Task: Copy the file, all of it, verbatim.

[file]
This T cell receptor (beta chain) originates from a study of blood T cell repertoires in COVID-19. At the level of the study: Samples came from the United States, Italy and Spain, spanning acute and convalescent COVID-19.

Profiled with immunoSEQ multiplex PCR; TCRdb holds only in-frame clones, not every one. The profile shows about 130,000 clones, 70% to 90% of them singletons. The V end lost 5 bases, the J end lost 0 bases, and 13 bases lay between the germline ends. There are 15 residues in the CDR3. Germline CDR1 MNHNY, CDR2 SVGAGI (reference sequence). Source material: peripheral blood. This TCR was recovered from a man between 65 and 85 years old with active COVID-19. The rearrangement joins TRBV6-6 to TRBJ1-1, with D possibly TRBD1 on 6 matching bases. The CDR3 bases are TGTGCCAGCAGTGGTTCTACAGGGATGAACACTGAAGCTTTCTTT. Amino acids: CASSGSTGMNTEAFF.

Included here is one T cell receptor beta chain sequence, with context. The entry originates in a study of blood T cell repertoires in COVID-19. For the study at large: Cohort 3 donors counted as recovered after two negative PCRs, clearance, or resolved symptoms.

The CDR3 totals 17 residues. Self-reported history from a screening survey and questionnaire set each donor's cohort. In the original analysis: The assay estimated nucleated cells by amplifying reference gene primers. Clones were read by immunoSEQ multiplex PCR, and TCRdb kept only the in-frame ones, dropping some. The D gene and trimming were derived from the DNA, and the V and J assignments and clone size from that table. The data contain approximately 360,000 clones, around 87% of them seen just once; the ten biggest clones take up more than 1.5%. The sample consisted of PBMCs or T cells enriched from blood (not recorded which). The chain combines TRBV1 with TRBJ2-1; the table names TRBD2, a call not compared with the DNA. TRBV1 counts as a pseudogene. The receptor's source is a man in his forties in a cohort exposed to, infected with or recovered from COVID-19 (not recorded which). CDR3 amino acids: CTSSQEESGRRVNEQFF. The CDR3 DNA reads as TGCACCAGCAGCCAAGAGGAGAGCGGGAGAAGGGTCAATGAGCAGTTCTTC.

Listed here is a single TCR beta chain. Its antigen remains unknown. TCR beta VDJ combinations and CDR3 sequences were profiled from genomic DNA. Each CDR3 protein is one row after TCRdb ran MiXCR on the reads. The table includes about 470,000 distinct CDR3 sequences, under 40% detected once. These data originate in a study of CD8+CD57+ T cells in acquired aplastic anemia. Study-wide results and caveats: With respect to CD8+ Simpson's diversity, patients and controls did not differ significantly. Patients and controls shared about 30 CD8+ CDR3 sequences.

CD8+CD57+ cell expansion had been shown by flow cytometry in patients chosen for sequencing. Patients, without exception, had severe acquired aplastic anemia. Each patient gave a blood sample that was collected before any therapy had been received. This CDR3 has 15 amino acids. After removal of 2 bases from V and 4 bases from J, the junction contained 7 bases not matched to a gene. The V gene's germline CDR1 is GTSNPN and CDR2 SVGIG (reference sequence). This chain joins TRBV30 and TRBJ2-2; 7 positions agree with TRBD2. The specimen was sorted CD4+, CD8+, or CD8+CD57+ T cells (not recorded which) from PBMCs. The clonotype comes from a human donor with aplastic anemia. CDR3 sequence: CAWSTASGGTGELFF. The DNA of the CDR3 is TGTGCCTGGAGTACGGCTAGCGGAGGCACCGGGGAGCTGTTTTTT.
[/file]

This T cell receptor (beta chain) originates from a study of blood T cell repertoires in COVID-19. At the level of the study: Samples came from the United States, Italy and Spain, spanning acute and convalescent COVID-19.

Profiled with immunoSEQ multiplex PCR; TCRdb holds only in-frame clones, not every one. The profile shows about 130,000 clones, 70% to 90% of them singletons. The V end lost 5 bases, the J end lost 0 bases, and 13 bases lay between the germline ends. There are 15 residues in the CDR3. Germline CDR1 MNHNY, CDR2 SVGAGI (reference sequence). Source material: peripheral blood. This TCR was recovered from a man between 65 and 85 years old with active COVID-19. The rearrangement joins TRBV6-6 to TRBJ1-1, with D possibly TRBD1 on 6 matching bases. The CDR3 bases are TGTGCCAGCAGTGGTTCTACAGGGATGAACACTGAAGCTTTCTTT. Amino acids: CASSGSTGMNTEAFF.

Included here is one T cell receptor beta chain sequence, with context. The entry originates in a study of blood T cell repertoires in COVID-19. For the study at large: Cohort 3 donors counted as recovered after two negative PCRs, clearance, or resolved symptoms.

The CDR3 totals 17 residues. Self-reported history from a screening survey and questionnaire set each donor's cohort. In the original analysis: The assay estimated nucleated cells by amplifying reference gene primers. Clones were read by immunoSEQ multiplex PCR, and TCRdb kept only the in-frame ones, dropping some. The D gene and trimming were derived from the DNA, and the V and J assignments and clone size from that table. The data contain approximately 360,000 clones, around 87% of them seen just once; the ten biggest clones take up more than 1.5%. The sample consisted of PBMCs or T cells enriched from blood (not recorded which). The chain combines TRBV1 with TRBJ2-1; the table names TRBD2, a call not compared with the DNA. TRBV1 counts as a pseudogene. The receptor's source is a man in his forties in a cohort exposed to, infected with or recovered from COVID-19 (not recorded which). CDR3 amino acids: CTSSQEESGRRVNEQFF. The CDR3 DNA reads as TGCACCAGCAGCCAAGAGGAGAGCGGGAGAAGGGTCAATGAGCAGTTCTTC.

Listed here is a single TCR beta chain. Its antigen remains unknown. TCR beta VDJ combinations and CDR3 sequences were profiled from genomic DNA. Each CDR3 protein is one row after TCRdb ran MiXCR on the reads. The table includes about 470,000 distinct CDR3 sequences, under 40% detected once. These data originate in a study of CD8+CD57+ T cells in acquired aplastic anemia. Study-wide results and caveats: With respect to CD8+ Simpson's diversity, patients and controls did not differ significantly. Patients and controls shared about 30 CD8+ CDR3 sequences.

CD8+CD57+ cell expansion had been shown by flow cytometry in patients chosen for sequencing. Patients, without exception, had severe acquired aplastic anemia. Each patient gave a blood sample that was collected before any therapy had been received. This CDR3 has 15 amino acids. After removal of 2 bases from V and 4 bases from J, the junction contained 7 bases not matched to a gene. The V gene's germline CDR1 is GTSNPN and CDR2 SVGIG (reference sequence). This chain joins TRBV30 and TRBJ2-2; 7 positions agree with TRBD2. The specimen was sorted CD4+, CD8+, or CD8+CD57+ T cells (not recorded which) from PBMCs. The clonotype comes from a human donor with aplastic anemia. CDR3 sequence: CAWSTASGGTGELFF. The DNA of the CDR3 is TGTGCCTGGAGTACGGCTAGCGGAGGCACCGGGGAGCTGTTTTTT.